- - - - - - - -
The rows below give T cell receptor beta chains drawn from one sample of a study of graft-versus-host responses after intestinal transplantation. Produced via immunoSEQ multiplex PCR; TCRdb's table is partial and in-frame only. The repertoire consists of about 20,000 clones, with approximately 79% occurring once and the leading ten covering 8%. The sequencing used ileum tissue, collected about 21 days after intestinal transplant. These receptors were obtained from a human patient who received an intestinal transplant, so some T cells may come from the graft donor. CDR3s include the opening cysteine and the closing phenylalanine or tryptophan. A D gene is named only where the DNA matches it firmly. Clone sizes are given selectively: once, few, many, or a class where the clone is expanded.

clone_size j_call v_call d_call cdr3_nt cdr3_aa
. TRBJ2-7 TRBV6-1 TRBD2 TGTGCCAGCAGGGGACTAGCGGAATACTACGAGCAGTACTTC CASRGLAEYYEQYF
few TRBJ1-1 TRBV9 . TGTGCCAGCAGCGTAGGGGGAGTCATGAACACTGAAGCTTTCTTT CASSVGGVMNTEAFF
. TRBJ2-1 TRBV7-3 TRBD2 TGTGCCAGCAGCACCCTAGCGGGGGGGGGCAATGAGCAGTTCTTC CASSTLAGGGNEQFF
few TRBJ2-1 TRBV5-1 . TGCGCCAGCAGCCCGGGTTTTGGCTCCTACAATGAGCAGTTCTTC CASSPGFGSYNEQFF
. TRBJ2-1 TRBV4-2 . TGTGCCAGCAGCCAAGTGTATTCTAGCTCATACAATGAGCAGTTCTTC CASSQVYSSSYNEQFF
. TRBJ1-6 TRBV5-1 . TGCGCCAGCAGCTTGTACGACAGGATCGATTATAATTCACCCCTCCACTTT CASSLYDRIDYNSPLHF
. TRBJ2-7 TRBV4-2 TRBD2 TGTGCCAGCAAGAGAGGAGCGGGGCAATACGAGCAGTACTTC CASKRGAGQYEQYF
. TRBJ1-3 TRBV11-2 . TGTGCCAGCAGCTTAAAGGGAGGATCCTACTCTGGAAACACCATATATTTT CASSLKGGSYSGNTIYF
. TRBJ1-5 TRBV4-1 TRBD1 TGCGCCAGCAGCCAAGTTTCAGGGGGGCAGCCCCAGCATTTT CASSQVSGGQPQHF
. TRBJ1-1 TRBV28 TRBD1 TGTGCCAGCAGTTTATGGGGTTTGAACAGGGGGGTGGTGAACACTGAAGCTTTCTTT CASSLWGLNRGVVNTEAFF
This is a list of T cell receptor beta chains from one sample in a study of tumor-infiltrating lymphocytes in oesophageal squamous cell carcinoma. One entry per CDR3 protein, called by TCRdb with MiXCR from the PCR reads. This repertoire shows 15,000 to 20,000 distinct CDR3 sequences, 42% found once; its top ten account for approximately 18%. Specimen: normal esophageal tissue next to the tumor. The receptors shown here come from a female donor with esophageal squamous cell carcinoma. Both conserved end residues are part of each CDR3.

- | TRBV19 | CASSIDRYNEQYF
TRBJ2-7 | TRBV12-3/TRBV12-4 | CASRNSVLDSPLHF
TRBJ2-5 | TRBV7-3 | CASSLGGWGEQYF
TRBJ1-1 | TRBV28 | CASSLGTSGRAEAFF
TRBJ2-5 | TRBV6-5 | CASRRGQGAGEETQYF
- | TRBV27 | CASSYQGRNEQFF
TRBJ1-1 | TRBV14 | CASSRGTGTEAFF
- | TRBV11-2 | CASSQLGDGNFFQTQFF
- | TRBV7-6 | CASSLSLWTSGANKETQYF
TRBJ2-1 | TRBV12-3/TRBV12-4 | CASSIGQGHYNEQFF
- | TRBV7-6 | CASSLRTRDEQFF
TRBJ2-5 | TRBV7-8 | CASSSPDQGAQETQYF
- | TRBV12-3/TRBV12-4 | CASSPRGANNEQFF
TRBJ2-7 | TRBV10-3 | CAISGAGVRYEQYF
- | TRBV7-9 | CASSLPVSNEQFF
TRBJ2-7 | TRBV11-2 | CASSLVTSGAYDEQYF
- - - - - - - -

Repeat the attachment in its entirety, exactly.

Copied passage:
The rows below give T cell receptor beta chains drawn from one sample of a study of graft-versus-host responses after intestinal transplantation. Produced via immunoSEQ multiplex PCR; TCRdb's table is partial and in-frame only. The repertoire consists of about 20,000 clones, with approximately 79% occurring once and the leading ten covering 8%. The sequencing used ileum tissue, collected about 21 days after intestinal transplant. These receptors were obtained from a human patient who received an intestinal transplant, so some T cells may come from the graft donor. CDR3s include the opening cysteine and the closing phenylalanine or tryptophan. A D gene is named only where the DNA matches it firmly. Clone sizes are given selectively: once, few, many, or a class where the clone is expanded.

clone_size j_call v_call d_call cdr3_nt cdr3_aa
. TRBJ2-7 TRBV6-1 TRBD2 TGTGCCAGCAGGGGACTAGCGGAATACTACGAGCAGTACTTC CASRGLAEYYEQYF
few TRBJ1-1 TRBV9 . TGTGCCAGCAGCGTAGGGGGAGTCATGAACACTGAAGCTTTCTTT CASSVGGVMNTEAFF
. TRBJ2-1 TRBV7-3 TRBD2 TGTGCCAGCAGCACCCTAGCGGGGGGGGGCAATGAGCAGTTCTTC CASSTLAGGGNEQFF
few TRBJ2-1 TRBV5-1 . TGCGCCAGCAGCCCGGGTTTTGGCTCCTACAATGAGCAGTTCTTC CASSPGFGSYNEQFF
. TRBJ2-1 TRBV4-2 . TGTGCCAGCAGCCAAGTGTATTCTAGCTCATACAATGAGCAGTTCTTC CASSQVYSSSYNEQFF
. TRBJ1-6 TRBV5-1 . TGCGCCAGCAGCTTGTACGACAGGATCGATTATAATTCACCCCTCCACTTT CASSLYDRIDYNSPLHF
. TRBJ2-7 TRBV4-2 TRBD2 TGTGCCAGCAAGAGAGGAGCGGGGCAATACGAGCAGTACTTC CASKRGAGQYEQYF
. TRBJ1-3 TRBV11-2 . TGTGCCAGCAGCTTAAAGGGAGGATCCTACTCTGGAAACACCATATATTTT CASSLKGGSYSGNTIYF
. TRBJ1-5 TRBV4-1 TRBD1 TGCGCCAGCAGCCAAGTTTCAGGGGGGCAGCCCCAGCATTTT CASSQVSGGQPQHF
. TRBJ1-1 TRBV28 TRBD1 TGTGCCAGCAGTTTATGGGGTTTGAACAGGGGGGTGGTGAACACTGAAGCTTTCTTT CASSLWGLNRGVVNTEAFF
This is a list of T cell receptor beta chains from one sample in a study of tumor-infiltrating lymphocytes in oesophageal squamous cell carcinoma. One entry per CDR3 protein, called by TCRdb with MiXCR from the PCR reads. This repertoire shows 15,000 to 20,000 distinct CDR3 sequences, 42% found once; its top ten account for approximately 18%. Specimen: normal esophageal tissue next to the tumor. The receptors shown here come from a female donor with esophageal squamous cell carcinoma. Both conserved end residues are part of each CDR3.

- | TRBV19 | CASSIDRYNEQYF
TRBJ2-7 | TRBV12-3/TRBV12-4 | CASRNSVLDSPLHF
TRBJ2-5 | TRBV7-3 | CASSLGGWGEQYF
TRBJ1-1 | TRBV28 | CASSLGTSGRAEAFF
TRBJ2-5 | TRBV6-5 | CASRRGQGAGEETQYF
- | TRBV27 | CASSYQGRNEQFF
TRBJ1-1 | TRBV14 | CASSRGTGTEAFF
- | TRBV11-2 | CASSQLGDGNFFQTQFF
- | TRBV7-6 | CASSLSLWTSGANKETQYF
TRBJ2-1 | TRBV12-3/TRBV12-4 | CASSIGQGHYNEQFF
- | TRBV7-6 | CASSLRTRDEQFF
TRBJ2-5 | TRBV7-8 | CASSSPDQGAQETQYF
- | TRBV12-3/TRBV12-4 | CASSPRGANNEQFF
TRBJ2-7 | TRBV10-3 | CAISGAGVRYEQYF
- | TRBV7-9 | CASSLPVSNEQFF
TRBJ2-7 | TRBV11-2 | CASSLVTSGAYDEQYF